6. The Night When Haiti Erupted in a Revolt Against Slavery
On the night of August 14, 1791, a well-liked and respected voodoo priest named Dutty Boukman held a religious ceremony in Bois Caiman, in northern Haiti. There, he issued a signal for a slave uprising. Word went out to the sugar plantations, and on the night of August 21 – 22, 1791, thousands of slaves rose up in a violent rebellion that terrified slaveholders throughout the New World. They armed themselves with machetes, knives, pitchforks, and any weapons they could lay their hands on.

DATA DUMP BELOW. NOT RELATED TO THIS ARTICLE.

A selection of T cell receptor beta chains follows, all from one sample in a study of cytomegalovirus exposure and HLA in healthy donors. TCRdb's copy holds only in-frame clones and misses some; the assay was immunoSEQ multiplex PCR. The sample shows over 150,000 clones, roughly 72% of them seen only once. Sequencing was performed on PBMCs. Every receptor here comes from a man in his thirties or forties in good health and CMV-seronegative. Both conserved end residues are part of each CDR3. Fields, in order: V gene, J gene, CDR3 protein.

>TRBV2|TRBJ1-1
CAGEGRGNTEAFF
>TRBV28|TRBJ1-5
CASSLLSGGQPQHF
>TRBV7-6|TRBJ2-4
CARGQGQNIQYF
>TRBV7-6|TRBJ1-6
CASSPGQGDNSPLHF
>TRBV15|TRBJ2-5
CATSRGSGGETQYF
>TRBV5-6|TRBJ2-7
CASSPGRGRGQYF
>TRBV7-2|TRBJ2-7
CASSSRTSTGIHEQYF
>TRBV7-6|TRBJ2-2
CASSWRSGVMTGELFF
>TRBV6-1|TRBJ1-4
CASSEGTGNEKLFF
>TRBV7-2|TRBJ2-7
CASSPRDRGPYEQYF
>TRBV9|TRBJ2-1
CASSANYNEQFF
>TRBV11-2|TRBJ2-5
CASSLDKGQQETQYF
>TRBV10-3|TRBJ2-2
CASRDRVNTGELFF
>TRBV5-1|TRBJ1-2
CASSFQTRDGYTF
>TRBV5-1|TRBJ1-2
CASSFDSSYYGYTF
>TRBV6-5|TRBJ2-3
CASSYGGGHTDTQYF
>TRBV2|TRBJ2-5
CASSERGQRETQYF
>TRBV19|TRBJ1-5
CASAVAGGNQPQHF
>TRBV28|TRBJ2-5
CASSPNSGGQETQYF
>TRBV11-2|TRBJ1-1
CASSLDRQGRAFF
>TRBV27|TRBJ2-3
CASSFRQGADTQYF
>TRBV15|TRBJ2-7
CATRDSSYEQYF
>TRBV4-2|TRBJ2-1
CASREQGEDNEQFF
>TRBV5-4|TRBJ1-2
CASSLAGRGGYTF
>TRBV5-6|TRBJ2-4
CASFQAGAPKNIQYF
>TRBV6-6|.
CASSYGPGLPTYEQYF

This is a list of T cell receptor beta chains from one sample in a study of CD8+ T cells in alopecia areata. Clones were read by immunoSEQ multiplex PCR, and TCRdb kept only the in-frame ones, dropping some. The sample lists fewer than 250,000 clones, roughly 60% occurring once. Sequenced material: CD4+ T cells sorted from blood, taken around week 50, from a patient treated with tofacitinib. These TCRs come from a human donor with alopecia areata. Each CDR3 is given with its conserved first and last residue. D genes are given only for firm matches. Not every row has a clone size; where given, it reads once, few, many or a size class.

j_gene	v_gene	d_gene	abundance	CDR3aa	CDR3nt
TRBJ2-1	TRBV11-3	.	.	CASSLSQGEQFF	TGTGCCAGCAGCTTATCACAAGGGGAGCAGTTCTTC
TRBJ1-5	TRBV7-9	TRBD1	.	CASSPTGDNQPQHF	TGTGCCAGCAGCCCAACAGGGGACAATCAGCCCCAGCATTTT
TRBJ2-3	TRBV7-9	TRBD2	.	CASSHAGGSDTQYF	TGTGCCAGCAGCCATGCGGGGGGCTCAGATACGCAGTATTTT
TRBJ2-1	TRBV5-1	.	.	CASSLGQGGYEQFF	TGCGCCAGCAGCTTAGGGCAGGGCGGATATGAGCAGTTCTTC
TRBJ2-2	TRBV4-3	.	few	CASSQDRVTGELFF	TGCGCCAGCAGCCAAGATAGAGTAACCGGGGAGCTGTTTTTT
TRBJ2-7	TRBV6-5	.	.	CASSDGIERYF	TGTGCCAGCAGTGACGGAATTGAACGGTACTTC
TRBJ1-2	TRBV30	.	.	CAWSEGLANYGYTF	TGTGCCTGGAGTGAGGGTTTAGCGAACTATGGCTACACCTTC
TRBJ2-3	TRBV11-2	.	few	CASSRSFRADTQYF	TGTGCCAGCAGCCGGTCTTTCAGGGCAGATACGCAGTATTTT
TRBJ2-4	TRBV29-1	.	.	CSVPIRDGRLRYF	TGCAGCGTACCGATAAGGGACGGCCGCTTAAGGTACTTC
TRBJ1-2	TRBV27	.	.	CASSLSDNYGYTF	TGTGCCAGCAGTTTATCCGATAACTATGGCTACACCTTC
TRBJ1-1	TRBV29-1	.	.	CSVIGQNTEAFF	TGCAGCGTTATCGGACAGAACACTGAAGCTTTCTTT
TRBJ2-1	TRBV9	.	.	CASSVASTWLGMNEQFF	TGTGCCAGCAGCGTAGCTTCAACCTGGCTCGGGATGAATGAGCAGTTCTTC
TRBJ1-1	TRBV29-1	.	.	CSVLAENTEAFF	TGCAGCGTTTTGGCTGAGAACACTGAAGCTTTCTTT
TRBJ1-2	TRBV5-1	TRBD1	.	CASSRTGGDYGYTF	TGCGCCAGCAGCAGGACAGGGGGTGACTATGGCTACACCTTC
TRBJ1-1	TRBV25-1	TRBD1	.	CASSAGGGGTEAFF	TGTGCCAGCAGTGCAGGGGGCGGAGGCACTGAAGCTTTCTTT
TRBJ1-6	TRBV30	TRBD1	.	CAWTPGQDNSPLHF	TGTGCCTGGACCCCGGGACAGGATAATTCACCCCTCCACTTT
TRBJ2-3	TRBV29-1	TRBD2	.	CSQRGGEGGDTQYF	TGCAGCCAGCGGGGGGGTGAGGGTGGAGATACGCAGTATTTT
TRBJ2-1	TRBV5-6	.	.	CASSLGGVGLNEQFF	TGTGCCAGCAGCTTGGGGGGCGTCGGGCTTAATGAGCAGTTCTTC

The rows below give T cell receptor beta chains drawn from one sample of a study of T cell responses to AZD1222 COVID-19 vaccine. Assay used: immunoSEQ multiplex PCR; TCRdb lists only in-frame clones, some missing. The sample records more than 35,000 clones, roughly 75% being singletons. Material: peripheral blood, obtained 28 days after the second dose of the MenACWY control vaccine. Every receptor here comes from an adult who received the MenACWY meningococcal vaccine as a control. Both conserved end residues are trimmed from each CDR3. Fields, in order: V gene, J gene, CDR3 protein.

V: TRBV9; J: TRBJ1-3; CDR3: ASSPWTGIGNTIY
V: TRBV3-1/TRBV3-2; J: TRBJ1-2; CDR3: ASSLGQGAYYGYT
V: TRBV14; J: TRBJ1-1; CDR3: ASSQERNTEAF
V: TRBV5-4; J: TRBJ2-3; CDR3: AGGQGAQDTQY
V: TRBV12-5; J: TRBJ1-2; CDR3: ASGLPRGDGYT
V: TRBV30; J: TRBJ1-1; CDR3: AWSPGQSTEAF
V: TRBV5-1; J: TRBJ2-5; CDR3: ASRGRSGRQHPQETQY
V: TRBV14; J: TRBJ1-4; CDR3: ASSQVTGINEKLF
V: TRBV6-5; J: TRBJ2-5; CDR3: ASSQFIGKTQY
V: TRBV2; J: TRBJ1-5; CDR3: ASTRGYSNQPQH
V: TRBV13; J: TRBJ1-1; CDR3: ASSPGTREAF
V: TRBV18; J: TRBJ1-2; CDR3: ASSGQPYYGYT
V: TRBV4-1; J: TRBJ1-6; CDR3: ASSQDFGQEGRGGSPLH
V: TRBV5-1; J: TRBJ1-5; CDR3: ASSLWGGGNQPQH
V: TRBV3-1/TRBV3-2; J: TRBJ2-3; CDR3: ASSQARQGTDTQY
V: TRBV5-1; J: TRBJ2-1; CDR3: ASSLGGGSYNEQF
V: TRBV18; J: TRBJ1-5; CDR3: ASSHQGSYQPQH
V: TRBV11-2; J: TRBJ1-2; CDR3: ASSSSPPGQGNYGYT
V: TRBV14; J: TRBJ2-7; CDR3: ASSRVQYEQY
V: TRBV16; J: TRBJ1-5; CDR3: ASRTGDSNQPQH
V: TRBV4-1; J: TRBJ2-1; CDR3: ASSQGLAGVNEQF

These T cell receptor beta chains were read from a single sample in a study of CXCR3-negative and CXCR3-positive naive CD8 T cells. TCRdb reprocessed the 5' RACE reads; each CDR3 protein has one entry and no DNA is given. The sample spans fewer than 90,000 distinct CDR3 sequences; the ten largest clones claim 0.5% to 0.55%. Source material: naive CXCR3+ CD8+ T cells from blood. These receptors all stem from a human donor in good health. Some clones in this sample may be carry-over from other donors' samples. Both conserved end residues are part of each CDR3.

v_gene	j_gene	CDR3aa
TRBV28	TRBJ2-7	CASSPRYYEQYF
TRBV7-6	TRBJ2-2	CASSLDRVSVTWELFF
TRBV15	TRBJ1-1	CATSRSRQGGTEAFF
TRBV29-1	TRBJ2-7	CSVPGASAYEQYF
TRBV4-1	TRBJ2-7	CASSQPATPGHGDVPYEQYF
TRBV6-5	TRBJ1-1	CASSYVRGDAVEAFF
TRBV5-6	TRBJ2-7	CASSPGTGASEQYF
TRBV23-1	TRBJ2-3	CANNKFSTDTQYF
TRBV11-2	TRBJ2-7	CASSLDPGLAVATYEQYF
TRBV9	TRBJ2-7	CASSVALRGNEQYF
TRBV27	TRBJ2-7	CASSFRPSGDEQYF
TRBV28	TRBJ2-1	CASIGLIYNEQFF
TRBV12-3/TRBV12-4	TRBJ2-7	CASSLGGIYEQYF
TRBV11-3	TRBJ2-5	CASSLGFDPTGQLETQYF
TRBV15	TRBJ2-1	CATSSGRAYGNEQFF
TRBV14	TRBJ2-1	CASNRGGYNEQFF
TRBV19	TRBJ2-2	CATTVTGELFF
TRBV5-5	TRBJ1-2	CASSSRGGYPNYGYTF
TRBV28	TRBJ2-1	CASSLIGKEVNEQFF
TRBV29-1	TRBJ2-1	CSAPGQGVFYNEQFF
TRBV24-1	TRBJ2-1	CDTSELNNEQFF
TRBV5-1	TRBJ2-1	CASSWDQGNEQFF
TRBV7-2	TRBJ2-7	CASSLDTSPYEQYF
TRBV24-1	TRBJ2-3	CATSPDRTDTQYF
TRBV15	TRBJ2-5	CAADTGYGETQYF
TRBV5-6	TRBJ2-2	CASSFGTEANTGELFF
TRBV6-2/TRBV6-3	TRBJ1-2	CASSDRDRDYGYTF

Then the slaves fell upon and attacked their masters, as well as everybody else they came across who was associated with the system that kept them in slavery. They exacted vengeance for generations of abuse with merciless massacres. Across the colony, armed slaves burst into their masters’ mansions, visited revenge upon their owners with pillage, assault, torture, and death, and left fire and blood in their wake. They slaughtered the enslavers and put to the torch their owners’ dwellings, cane fields, and sugar houses.